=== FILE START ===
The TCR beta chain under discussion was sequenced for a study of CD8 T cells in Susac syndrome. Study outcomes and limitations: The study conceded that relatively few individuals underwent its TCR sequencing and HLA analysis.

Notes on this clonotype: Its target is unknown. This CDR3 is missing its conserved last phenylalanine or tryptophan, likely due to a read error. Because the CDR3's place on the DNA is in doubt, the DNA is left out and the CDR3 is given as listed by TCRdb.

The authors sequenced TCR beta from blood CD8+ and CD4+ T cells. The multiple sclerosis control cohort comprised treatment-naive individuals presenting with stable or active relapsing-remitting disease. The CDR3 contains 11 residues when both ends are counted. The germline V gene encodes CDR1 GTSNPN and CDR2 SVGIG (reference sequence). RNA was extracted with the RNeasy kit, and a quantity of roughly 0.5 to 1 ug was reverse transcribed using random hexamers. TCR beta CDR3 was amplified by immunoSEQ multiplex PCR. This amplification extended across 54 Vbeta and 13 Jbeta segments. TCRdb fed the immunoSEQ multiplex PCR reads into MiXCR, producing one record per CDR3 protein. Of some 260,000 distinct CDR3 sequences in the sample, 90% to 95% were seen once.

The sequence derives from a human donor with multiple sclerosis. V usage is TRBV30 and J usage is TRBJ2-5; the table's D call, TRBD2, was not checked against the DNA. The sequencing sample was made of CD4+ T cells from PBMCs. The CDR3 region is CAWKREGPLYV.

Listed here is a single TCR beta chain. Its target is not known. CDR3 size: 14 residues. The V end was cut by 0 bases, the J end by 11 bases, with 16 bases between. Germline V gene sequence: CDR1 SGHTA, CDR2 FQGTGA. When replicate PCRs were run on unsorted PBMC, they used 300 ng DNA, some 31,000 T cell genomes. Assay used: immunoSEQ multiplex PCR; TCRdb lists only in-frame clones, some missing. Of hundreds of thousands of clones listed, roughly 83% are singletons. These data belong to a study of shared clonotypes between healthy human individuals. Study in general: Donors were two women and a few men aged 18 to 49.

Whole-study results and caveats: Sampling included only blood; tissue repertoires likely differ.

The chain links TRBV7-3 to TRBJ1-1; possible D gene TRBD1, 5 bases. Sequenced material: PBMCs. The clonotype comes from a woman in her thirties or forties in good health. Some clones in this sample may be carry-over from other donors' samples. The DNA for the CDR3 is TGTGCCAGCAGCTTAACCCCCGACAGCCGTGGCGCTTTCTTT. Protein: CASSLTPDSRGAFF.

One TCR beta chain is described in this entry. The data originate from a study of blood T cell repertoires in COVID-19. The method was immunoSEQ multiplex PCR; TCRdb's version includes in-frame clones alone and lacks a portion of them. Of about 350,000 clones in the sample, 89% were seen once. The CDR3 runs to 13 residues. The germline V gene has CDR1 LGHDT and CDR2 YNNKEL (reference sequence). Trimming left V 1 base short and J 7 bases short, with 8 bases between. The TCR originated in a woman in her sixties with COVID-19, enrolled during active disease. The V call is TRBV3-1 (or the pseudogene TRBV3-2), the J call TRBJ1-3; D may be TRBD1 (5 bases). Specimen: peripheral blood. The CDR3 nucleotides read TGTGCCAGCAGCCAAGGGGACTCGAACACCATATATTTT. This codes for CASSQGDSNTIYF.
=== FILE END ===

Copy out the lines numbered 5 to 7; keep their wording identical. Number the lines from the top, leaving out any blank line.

Listed here is a single TCR beta chain. Its target is not known. CDR3 size: 14 residues. The V end was cut by 0 bases, the J end by 11 bases, with 16 bases between. Germline V gene sequence: CDR1 SGHTA, CDR2 FQGTGA. When replicate PCRs were run on unsorted PBMC, they used 300 ng DNA, some 31,000 T cell genomes. Assay used: immunoSEQ multiplex PCR; TCRdb lists only in-frame clones, some missing. Of hundreds of thousands of clones listed, roughly 83% are singletons. These data belong to a study of shared clonotypes between healthy human individuals. Study in general: Donors were two women and a few men aged 18 to 49.

Whole-study results and caveats: Sampling included only blood; tissue repertoires likely differ.

The chain links TRBV7-3 to TRBJ1-1; possible D gene TRBD1, 5 bases. Sequenced material: PBMCs. The clonotype comes from a woman in her thirties or forties in good health. Some clones in this sample may be carry-over from other donors' samples. The DNA for the CDR3 is TGTGCCAGCAGCTTAACCCCCGACAGCCGTGGCGCTTTCTTT. Protein: CASSLTPDSRGAFF.